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Vale Sir Jack Brabham.

Brabham_67_france_01_bcThe words “household name” get thrown around loosely at times, however in the late 1950s through help me with my homework to the 1960s it was hard to not know of Jack Brabham. Knighted in 1979, Sir Jack Brabham passed away at home on the morning of May 19, at the Gold Coast in Queensland, aged 88.
Born in the Sydney suburb of Hurstville, April 2nd 1926, John Arthur “Jack” Brabham was exposed to the automotive field very early; at the age of 12 he’d learnt to drive the family car and trucks of the grocery business his father had. He studied metalwork and technical drawing, before moving into a duopoly of study (evening course in mechanical engineering) and daytime work at a garage. On the 19th of May, 1944, he enlisted into the Royal Australian Air Force, becoming a flight mechanic, contrary to his wish to become a pilot however there was already a surplus amount of aircrew.

An American colleague, Jonny Schonberg, persuaded him to watch a category of racing known as midgets. Popular at the time, it was enough to have Jack interested and he built a car and engine which Schonberg raced. After Schonberg’s wife stepped in, Brabham took over and won on just his third night of racing. He won the 1948 Australian Speedcar Championship, repeated the feat a year later and also added the South Australian Championship plus the 1950 and ’51 silverware. From here, Brabham became interested in road racing, buying and modifying cars from the Cooper Car Company. He raced in Australia and New Zealand until 1955, picking up the nickname Black Jack along the way. After competing in the 1955 New Zealand GP, Jack went to the UK to try his luck there. He drove an ailing car in the 1955 Grand Prix, retiring with a broken clutch. It was also around this time that the Brabham and Cooper name became intertwined, with Brabham working with the Cooper factory and racing their cars, including the Formula 2 category.

1959 saw the Cooper cars receive a power boost with the addition of 2.5L engines to the company’s team, with immediate results for Jack, winning the 1959 Monaco GP and the British GP after a tyre conservation drive saw him win ahead of rival and friend Stirling Moss. It came down to a close championship fight between Brabham, Moss and Ferrari’s Tony Brooks, with Brabham running out of fuel and pushing the car across the line for fourth. It was, though, still enough to get the required points. Brabham, being as competitive as always, though teh cars and he could do better; he asked his friend (another soon to be Aussie legend) Ron Tauranac, to come and work with him in the UK. Brabham and Tauranac worked side by side in upgrading and selling cars via Brabham’s car dealership but it was in racing that their future lay. With advice from Ron, Brabham took a Cooper car, helping to designthe Cooper T53 and took the car to five successive Grands Prix victories, including the Belgian Grand Prix, where Stirling Moss was injured retiring for two months to recuperate) and two others were killed.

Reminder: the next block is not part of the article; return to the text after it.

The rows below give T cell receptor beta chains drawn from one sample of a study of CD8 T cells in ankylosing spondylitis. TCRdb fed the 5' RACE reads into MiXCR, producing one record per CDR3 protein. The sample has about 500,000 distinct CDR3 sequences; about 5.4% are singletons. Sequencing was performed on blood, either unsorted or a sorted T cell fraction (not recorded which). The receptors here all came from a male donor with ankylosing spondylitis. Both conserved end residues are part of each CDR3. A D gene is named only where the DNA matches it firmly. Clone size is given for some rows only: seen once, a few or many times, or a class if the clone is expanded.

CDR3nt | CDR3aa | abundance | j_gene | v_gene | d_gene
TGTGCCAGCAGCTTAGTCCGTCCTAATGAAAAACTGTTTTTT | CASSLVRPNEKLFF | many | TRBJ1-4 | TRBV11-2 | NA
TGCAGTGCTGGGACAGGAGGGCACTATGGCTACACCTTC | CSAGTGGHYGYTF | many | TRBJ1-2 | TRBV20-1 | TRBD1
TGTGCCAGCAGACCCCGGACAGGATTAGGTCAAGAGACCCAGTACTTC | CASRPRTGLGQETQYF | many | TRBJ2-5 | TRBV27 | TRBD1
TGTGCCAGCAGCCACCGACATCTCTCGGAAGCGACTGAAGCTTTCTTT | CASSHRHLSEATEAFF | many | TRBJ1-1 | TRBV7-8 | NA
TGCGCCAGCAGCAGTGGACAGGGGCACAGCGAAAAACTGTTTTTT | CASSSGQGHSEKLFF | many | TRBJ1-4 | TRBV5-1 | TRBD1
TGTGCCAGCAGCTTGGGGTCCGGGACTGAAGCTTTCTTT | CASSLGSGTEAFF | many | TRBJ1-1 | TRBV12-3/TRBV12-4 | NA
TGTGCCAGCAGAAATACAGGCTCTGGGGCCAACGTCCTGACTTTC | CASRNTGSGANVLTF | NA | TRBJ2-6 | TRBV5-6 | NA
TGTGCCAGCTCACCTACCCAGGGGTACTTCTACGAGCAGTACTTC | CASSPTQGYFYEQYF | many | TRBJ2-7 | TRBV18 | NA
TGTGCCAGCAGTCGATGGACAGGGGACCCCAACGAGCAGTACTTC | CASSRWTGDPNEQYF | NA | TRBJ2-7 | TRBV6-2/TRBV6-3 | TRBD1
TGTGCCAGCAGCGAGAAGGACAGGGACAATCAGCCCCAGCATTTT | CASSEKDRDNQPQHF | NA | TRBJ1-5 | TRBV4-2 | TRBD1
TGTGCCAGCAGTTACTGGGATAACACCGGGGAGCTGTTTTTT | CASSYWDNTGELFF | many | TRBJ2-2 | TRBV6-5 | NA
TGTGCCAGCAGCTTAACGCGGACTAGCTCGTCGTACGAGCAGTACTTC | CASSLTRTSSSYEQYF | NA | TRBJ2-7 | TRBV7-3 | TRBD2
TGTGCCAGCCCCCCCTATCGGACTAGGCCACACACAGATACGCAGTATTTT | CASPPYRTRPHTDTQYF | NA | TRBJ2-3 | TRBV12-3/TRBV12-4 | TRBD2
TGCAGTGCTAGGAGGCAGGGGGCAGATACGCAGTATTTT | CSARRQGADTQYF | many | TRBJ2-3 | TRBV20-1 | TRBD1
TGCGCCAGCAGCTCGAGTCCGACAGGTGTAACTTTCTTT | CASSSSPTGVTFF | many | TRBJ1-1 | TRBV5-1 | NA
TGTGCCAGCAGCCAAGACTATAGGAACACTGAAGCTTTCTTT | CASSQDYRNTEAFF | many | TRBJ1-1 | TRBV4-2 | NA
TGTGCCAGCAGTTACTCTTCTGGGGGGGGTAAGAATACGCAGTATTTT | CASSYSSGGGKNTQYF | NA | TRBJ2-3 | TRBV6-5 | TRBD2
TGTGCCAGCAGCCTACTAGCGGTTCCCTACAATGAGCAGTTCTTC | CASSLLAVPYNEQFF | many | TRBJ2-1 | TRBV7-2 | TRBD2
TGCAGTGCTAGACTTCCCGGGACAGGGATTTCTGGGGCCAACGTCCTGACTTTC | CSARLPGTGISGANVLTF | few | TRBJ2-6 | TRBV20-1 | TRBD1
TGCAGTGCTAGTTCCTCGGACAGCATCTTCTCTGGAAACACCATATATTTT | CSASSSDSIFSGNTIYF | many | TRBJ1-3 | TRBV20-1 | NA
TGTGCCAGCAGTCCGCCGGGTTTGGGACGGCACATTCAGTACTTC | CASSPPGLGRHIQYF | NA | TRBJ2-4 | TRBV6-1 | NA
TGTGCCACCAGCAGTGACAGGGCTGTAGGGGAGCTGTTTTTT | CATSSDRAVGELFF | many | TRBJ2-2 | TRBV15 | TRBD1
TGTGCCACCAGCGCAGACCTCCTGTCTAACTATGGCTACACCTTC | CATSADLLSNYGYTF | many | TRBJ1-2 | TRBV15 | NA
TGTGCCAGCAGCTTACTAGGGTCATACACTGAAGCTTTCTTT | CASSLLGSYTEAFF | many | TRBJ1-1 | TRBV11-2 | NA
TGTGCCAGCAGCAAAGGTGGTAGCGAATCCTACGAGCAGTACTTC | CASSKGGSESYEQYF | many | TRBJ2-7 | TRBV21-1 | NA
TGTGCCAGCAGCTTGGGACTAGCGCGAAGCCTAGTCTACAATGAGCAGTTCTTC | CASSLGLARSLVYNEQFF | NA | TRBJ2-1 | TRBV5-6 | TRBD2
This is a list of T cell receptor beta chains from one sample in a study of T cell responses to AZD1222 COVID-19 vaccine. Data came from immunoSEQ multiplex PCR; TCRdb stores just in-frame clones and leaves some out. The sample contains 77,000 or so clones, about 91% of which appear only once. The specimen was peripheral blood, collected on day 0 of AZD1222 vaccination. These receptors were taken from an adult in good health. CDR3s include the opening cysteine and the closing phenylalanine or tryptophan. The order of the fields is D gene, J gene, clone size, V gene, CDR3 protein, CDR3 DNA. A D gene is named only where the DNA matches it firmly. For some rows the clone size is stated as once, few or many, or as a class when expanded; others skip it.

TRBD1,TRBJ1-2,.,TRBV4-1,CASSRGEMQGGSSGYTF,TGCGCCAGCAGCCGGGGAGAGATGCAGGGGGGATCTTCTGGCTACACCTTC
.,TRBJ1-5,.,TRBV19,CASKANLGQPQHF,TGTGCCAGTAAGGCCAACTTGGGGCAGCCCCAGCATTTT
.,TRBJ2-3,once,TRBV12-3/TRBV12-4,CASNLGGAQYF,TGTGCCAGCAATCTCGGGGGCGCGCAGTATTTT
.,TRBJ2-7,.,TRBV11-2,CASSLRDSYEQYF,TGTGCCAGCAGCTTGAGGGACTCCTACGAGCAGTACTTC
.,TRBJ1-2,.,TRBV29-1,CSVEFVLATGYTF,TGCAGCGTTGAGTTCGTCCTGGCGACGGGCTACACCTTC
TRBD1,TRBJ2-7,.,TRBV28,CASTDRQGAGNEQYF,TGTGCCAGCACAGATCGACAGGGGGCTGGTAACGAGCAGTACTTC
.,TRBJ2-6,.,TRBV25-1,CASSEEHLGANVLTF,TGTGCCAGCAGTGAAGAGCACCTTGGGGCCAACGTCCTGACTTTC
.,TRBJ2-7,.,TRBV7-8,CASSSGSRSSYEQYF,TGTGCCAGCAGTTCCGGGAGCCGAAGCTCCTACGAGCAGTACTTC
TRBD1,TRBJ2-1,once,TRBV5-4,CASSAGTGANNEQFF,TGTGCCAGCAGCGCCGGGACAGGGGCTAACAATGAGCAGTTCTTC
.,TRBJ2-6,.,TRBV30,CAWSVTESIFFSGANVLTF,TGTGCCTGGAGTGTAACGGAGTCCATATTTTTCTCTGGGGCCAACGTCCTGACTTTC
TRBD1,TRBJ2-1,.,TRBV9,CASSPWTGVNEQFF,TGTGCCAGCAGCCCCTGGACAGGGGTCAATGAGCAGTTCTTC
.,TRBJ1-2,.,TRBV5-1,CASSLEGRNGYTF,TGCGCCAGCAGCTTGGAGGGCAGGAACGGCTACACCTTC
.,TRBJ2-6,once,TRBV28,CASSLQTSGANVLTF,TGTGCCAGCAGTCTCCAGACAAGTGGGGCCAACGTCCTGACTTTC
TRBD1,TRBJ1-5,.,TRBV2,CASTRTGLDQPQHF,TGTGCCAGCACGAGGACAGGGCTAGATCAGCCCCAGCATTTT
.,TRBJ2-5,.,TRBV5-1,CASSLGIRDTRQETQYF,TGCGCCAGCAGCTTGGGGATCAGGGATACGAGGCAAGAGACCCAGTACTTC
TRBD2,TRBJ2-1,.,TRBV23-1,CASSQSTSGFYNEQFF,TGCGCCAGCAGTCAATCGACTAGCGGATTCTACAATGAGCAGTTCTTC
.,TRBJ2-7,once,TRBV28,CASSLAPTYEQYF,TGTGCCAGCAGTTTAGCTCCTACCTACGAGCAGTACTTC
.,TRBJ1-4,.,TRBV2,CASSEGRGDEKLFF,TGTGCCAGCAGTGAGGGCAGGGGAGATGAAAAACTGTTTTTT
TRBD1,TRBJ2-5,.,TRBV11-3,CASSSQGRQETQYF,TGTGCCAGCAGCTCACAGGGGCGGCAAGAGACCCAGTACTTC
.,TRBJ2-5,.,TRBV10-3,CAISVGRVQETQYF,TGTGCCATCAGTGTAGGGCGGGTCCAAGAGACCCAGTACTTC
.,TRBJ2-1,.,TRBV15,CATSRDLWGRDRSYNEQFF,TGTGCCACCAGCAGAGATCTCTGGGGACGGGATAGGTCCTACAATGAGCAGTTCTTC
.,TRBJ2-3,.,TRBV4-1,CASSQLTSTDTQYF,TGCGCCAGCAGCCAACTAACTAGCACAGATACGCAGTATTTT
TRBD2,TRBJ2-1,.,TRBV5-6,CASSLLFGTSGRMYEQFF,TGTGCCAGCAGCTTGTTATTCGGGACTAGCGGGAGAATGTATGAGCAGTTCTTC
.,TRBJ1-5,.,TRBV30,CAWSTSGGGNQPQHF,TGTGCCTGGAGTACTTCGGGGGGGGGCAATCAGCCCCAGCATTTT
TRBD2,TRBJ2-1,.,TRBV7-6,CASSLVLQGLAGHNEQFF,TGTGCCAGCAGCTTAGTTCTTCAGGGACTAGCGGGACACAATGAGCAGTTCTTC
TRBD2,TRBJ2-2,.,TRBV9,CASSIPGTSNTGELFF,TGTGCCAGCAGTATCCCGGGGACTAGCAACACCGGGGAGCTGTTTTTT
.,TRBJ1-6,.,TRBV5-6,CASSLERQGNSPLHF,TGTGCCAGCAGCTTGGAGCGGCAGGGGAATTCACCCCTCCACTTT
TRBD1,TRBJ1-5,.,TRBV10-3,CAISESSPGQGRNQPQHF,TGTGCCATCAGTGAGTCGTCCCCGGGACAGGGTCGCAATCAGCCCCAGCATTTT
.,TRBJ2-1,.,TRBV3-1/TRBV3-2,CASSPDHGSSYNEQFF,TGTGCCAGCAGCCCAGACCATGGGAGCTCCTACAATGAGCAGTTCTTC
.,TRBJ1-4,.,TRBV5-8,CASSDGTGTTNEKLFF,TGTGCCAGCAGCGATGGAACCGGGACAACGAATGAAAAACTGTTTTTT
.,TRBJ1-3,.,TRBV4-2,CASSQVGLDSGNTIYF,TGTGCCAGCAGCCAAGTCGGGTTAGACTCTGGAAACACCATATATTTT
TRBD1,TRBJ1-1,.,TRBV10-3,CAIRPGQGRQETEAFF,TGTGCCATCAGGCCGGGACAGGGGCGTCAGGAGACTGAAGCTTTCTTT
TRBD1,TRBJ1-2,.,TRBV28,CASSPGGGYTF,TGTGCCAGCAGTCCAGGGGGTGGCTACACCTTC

Tauranac and Brabham formed Motor Racing Developments, racing a Cooper before moving to a team he created in 1962 and racing cars powered by the FIA’s choice, a 1.5L powerplant. There was no success that year and little at all before 1966 saw a change to 3.0L engines. The other teams had unwieldy and unreliable 12 cylinder engines; Jack persuaded Australian company to help develop a V8, based on the American Oldsmobile alloy block. It was a proven engine which would give better reliablity, allowing them the advantage and the other teams catchup as they struggled to make their engines reliable. This would end up creating a piece of history that still stands; with Ron Tauranac and Brabham building the BT-19 car, powered by the Repco 3.0L V8, Brabham won the French Grand Prix, becoming the first ever driver to win in a car of his own construction. He’d win four races straight, becoming the first and only driver to win a championship in a car bearing his name. Jack was 40 in 1966; stung by media questioning his ability, he’d uncharacteristically recated by appearing in a beard and hobbling to his car with a cane at the Dutch Grand Prix. To rub it in, Brabham won the race.Brabham race car

1968 was the beginning of the end for Brabham’s racing career; retirements in the first seven races, minor points in the German GP and then four more retirements. In 1969 Jack suffered injuries to a foot in atesting accident and told his wife he’d retire at season’s end, selling his share of the team to Tauranac. Having found no decent enough drivers to race in his team in 1970, Jack postponed retirement, winning in his first race. After some good finishes he did retire at the end of the season.

Jack stayed busy in retirement; running his cars at events such as the Goodwood Revival, saying racing kept him young. His first wife, Betty and he had three sons; David, Geoff and Gary.In 1994 Betty and Jack divorced, with Brabham remarrying in 1995, to Margaret. But by the mid 2000s, health issues started to creep in. He was almost completely deaf thanks to the years of racing without the protection today’s drivers take for granted, there was kidney dialysis and macular degeneration in the eyes. Brabham’s achievements though were being acknowledged, with a suburb in Perth being named Brabham and an extension to the Sydney Motorsport Park (formerly Eastern Creek Raceway) taking the full length to 4.5km and being called the Brabham Circuit and an automotive training facility was opened in Queensland in 2012, being named the Sir Jack Brabham Automotive Centre of Excellence. Sir Jack Brabham made his last public appearance just one day before his passing, with one of the cars he had built.

Vale Sir Jack Brabham.Brabham

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